Jewish Museum: This is an important take in for visitors to Austria as it is one of the few places that openly discusses what happened in Vienna and Austria during the Holocaust. As Vienna was one of the more liberal cities in Europe to welcome Jews and give them access to city life, culture and schooling before the advent of the Nazis, the stories found here are important in reviewing modern western history and the foundation of science and philosophy in current western thinking.
Naschmarkt: For dining, sampling, seeing, buying, best to browse like a native at the Nascmarkt. The name comes from the German word for “snack.” And snack you will – on gourmet chocolates and “contraband” cheeses, Turkish delights, exotic kabobs, sausages and schnitzels, whatever the appetite it can be quenched along the 1.5 kilometer pedestrian corridor of food and fruit stalls, coffee shops, specialty shops and flea markets in this city center location.
MariaHilfer Strasse: Shoppers will want to head to MariaHilfer Strasse, a mile of breezy, ambient shopping along a pedestrian byway in the center of Vienna. Find lively street cafes, impromptu music performances, fine shops selling hats, souvenirs, clothing, notions and action wear and precious hidden basement cafes where you will think you have time traveled back to the 19th century. The boulevard leads to museums and markets and galleries that are all part of the to-be-done list on a visit to Vienna. Find all the best hotels in this area and delivering on the promise when it comes to reinventing the grandeur that was (and still is) Vienna.
Hotel Imperial is where you go if you want to be treated like prince that you are. There is nothing for commoners here you go for the pomp, the circumstance and the chance to live like Prince of Württemberg did in the mid 1800s. It was turned into a hotel in 1873 and has not looked back.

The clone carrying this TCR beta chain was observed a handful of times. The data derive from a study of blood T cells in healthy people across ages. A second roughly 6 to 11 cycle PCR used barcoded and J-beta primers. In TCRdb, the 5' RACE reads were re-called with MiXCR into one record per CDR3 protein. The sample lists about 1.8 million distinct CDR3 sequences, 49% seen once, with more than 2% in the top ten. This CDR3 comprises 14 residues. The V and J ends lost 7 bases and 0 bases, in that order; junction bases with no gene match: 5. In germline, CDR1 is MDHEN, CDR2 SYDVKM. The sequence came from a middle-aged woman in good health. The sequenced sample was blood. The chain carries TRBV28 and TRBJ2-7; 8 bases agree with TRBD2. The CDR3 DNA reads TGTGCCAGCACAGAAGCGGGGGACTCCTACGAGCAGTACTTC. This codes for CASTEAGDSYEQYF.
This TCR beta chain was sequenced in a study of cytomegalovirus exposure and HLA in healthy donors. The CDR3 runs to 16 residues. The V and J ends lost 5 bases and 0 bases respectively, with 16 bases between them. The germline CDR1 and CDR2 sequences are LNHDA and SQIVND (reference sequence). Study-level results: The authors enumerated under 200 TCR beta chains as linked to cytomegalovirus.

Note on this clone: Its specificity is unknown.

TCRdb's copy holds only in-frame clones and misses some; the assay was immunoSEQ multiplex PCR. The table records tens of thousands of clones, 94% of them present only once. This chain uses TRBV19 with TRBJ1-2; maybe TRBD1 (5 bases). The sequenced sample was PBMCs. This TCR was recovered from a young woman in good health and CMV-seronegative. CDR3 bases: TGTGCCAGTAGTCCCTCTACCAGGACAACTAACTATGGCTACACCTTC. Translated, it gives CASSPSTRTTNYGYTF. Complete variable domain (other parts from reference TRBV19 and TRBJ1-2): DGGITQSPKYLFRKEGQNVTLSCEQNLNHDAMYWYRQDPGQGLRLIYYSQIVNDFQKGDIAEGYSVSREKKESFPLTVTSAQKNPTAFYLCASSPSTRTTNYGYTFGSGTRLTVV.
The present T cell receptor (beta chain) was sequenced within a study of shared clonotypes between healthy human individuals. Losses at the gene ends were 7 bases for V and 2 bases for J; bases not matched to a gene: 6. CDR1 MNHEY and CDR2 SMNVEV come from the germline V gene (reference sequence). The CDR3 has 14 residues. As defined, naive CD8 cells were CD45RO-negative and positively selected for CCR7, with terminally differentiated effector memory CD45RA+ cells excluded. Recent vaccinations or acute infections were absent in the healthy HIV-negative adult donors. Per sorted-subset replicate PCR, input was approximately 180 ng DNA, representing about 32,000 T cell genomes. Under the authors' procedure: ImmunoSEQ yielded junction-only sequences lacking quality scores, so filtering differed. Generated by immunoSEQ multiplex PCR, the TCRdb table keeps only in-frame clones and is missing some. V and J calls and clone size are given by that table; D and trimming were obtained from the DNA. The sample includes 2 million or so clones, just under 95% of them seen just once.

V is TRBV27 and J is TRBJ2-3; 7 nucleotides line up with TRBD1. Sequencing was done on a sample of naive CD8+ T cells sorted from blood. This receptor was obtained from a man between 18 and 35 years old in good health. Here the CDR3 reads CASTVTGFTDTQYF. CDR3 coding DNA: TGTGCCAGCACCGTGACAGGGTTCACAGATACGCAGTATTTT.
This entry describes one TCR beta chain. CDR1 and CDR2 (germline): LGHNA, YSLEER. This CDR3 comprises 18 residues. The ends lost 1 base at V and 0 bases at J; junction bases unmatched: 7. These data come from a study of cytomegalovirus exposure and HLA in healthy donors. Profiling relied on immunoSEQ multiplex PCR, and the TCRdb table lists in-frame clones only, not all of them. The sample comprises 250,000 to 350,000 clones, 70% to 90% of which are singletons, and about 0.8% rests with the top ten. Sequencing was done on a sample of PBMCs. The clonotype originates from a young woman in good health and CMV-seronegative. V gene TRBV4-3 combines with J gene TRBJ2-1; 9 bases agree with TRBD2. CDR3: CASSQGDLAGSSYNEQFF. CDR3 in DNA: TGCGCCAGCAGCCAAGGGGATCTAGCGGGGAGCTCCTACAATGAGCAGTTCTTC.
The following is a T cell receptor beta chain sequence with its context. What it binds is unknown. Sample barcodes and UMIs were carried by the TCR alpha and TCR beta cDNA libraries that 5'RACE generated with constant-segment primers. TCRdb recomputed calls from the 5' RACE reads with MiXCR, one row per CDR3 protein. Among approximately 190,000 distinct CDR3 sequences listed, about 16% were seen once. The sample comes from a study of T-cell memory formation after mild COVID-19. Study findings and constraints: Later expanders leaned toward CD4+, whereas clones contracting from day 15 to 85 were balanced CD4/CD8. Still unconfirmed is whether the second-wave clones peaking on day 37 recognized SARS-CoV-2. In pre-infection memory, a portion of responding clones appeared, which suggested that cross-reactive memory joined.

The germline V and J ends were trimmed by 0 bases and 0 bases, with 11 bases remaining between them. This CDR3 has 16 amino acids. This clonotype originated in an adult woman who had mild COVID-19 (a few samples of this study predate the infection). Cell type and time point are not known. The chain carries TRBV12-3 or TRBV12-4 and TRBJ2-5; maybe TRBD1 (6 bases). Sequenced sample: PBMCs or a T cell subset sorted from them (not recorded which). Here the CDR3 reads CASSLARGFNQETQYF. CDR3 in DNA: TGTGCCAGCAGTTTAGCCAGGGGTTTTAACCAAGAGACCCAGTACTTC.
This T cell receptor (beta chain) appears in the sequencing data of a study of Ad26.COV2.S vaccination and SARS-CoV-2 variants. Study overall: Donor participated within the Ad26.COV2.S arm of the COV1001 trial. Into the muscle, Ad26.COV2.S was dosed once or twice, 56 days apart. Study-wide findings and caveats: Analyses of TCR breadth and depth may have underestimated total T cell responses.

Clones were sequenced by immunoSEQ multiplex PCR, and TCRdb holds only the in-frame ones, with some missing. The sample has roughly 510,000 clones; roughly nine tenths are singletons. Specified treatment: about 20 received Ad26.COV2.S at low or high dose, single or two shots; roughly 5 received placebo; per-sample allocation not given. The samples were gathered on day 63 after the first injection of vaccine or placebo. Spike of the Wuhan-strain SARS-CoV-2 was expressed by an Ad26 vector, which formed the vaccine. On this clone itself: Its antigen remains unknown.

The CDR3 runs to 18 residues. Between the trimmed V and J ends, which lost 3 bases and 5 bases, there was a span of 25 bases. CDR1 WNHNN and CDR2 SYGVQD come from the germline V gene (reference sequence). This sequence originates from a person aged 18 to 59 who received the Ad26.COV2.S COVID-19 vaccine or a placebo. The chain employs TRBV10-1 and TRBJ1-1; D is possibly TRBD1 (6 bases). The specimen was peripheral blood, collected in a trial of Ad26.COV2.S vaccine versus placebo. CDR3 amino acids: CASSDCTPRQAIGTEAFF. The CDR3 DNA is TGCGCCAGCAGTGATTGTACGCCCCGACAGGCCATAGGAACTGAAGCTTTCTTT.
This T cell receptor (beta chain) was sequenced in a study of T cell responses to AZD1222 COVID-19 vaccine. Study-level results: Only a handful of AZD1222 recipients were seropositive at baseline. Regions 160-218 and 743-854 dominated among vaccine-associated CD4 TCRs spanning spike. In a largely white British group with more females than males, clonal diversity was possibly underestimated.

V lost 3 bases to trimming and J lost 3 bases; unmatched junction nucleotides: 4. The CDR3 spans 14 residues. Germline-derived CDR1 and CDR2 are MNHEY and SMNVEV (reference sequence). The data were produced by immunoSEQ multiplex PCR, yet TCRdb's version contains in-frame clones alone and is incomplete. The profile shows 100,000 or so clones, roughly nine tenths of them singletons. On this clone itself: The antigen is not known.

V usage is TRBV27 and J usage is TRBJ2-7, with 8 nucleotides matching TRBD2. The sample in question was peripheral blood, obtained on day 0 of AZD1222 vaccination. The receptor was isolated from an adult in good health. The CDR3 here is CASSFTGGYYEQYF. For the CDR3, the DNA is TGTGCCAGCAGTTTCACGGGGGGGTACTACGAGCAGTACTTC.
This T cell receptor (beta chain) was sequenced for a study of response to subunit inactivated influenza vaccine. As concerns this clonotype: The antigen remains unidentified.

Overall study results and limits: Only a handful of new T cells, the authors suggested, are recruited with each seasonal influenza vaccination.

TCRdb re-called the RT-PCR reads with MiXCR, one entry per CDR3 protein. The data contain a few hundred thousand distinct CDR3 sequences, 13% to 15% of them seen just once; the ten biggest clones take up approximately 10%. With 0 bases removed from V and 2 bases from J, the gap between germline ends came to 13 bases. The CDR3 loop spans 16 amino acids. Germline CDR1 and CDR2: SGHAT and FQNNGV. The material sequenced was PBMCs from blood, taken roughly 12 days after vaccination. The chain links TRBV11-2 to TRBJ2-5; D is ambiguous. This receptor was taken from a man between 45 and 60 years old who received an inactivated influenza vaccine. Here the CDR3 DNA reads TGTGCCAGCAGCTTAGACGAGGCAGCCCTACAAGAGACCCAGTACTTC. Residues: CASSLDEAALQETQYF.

Hotel Bristol is another oeuvre of the day: built in 1892 it overlooks the Vienna Opera House and has been the preferred non-palace stay of royalty since 1892. If you can, check out the Prince of Wales suite, once the residence of Prince Edward VIII. Other rooms, in typical Euro style, are tight but ornate. Hotel Bristol is a member of the Starwood Luxury Hotel Collection.
Ritz-Carlton Vienna is new by all standards as it opened in 2012 and its baroque and gothic influences can be found throughout, including the new Atmosphere Rooftop Bar & Lounge overlooking the city. Rooms are tasteful and traditional with city and courtyard views and spacious layouts that start at 409 square feet for a deluxe room. There is a steakhouse onsite as well as casual dining and two bars. The spa offers fitness classes and an18-meter pool, the longest in Vienna, with underwater music.
Tip: Quick trips to Vienna can be greatly aided by the purchase of a Vienna Pass with discounts to attractions, transportation and tour options, plus the beat-the-line benefits come in handy. Rates vary but a Day Pass usually starts at 53.10€ ($59).